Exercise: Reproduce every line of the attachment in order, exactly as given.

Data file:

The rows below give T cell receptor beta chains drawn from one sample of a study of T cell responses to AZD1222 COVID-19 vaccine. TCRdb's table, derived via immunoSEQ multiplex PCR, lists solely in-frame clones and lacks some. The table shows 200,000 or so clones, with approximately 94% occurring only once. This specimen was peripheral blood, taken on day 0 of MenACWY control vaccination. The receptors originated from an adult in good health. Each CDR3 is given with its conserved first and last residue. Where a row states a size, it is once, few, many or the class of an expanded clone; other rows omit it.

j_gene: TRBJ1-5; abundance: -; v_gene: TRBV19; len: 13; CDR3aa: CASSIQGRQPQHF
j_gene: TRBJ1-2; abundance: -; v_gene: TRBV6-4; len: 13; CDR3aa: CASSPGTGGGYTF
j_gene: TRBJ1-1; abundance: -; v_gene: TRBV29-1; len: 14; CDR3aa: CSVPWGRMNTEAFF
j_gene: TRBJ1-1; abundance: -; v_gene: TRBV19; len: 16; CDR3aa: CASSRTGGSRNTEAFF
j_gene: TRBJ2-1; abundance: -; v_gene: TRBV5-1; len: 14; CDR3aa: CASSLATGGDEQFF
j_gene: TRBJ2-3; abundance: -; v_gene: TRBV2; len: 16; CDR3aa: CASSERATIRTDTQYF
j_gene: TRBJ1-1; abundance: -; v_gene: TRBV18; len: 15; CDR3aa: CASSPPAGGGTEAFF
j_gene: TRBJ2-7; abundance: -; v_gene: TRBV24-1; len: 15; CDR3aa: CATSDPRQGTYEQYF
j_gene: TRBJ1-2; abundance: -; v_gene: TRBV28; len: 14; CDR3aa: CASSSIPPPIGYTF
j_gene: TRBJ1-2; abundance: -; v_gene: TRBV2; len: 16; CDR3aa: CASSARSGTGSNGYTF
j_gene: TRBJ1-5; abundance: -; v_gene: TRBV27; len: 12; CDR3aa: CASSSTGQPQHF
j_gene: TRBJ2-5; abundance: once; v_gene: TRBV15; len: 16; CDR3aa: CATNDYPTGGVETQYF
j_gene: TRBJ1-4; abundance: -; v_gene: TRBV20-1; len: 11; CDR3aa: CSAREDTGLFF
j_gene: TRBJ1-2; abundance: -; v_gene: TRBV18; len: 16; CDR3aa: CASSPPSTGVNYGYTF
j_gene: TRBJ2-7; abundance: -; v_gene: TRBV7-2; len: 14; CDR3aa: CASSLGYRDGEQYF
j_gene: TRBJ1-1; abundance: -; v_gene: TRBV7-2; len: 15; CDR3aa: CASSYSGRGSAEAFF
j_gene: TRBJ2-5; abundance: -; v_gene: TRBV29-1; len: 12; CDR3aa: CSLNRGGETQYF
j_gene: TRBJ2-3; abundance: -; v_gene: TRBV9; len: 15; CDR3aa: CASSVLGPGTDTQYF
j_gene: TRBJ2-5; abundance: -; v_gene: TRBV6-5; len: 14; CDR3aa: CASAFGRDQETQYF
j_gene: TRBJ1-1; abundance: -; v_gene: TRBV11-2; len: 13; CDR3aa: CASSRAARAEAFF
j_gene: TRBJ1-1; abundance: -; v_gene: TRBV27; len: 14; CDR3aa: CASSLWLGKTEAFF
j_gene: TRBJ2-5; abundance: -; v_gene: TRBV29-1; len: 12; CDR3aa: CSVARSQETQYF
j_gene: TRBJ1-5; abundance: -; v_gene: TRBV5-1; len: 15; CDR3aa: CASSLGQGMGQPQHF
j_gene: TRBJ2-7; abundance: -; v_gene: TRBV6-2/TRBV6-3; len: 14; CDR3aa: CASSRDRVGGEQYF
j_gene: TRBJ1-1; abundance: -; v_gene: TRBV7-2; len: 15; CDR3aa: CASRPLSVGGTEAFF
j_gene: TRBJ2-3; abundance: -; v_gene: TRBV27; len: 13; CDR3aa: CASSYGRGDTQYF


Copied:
The rows below give T cell receptor beta chains drawn from one sample of a study of T cell responses to AZD1222 COVID-19 vaccine. TCRdb's table, derived via immunoSEQ multiplex PCR, lists solely in-frame clones and lacks some. The table shows 200,000 or so clones, with approximately 94% occurring only once. This specimen was peripheral blood, taken on day 0 of MenACWY control vaccination. The receptors originated from an adult in good health. Each CDR3 is given with its conserved first and last residue. Where a row states a size, it is once, few, many or the class of an expanded clone; other rows omit it.

j_gene: TRBJ1-5; abundance: -; v_gene: TRBV19; len: 13; CDR3aa: CASSIQGRQPQHF
j_gene: TRBJ1-2; abundance: -; v_gene: TRBV6-4; len: 13; CDR3aa: CASSPGTGGGYTF
j_gene: TRBJ1-1; abundance: -; v_gene: TRBV29-1; len: 14; CDR3aa: CSVPWGRMNTEAFF
j_gene: TRBJ1-1; abundance: -; v_gene: TRBV19; len: 16; CDR3aa: CASSRTGGSRNTEAFF
j_gene: TRBJ2-1; abundance: -; v_gene: TRBV5-1; len: 14; CDR3aa: CASSLATGGDEQFF
j_gene: TRBJ2-3; abundance: -; v_gene: TRBV2; len: 16; CDR3aa: CASSERATIRTDTQYF
j_gene: TRBJ1-1; abundance: -; v_gene: TRBV18; len: 15; CDR3aa: CASSPPAGGGTEAFF
j_gene: TRBJ2-7; abundance: -; v_gene: TRBV24-1; len: 15; CDR3aa: CATSDPRQGTYEQYF
j_gene: TRBJ1-2; abundance: -; v_gene: TRBV28; len: 14; CDR3aa: CASSSIPPPIGYTF
j_gene: TRBJ1-2; abundance: -; v_gene: TRBV2; len: 16; CDR3aa: CASSARSGTGSNGYTF
j_gene: TRBJ1-5; abundance: -; v_gene: TRBV27; len: 12; CDR3aa: CASSSTGQPQHF
j_gene: TRBJ2-5; abundance: once; v_gene: TRBV15; len: 16; CDR3aa: CATNDYPTGGVETQYF
j_gene: TRBJ1-4; abundance: -; v_gene: TRBV20-1; len: 11; CDR3aa: CSAREDTGLFF
j_gene: TRBJ1-2; abundance: -; v_gene: TRBV18; len: 16; CDR3aa: CASSPPSTGVNYGYTF
j_gene: TRBJ2-7; abundance: -; v_gene: TRBV7-2; len: 14; CDR3aa: CASSLGYRDGEQYF
j_gene: TRBJ1-1; abundance: -; v_gene: TRBV7-2; len: 15; CDR3aa: CASSYSGRGSAEAFF
j_gene: TRBJ2-5; abundance: -; v_gene: TRBV29-1; len: 12; CDR3aa: CSLNRGGETQYF
j_gene: TRBJ2-3; abundance: -; v_gene: TRBV9; len: 15; CDR3aa: CASSVLGPGTDTQYF
j_gene: TRBJ2-5; abundance: -; v_gene: TRBV6-5; len: 14; CDR3aa: CASAFGRDQETQYF
j_gene: TRBJ1-1; abundance: -; v_gene: TRBV11-2; len: 13; CDR3aa: CASSRAARAEAFF
j_gene: TRBJ1-1; abundance: -; v_gene: TRBV27; len: 14; CDR3aa: CASSLWLGKTEAFF
j_gene: TRBJ2-5; abundance: -; v_gene: TRBV29-1; len: 12; CDR3aa: CSVARSQETQYF
j_gene: TRBJ1-5; abundance: -; v_gene: TRBV5-1; len: 15; CDR3aa: CASSLGQGMGQPQHF
j_gene: TRBJ2-7; abundance: -; v_gene: TRBV6-2/TRBV6-3; len: 14; CDR3aa: CASSRDRVGGEQYF
j_gene: TRBJ1-1; abundance: -; v_gene: TRBV7-2; len: 15; CDR3aa: CASRPLSVGGTEAFF
j_gene: TRBJ2-3; abundance: -; v_gene: TRBV27; len: 13; CDR3aa: CASSYGRGDTQYF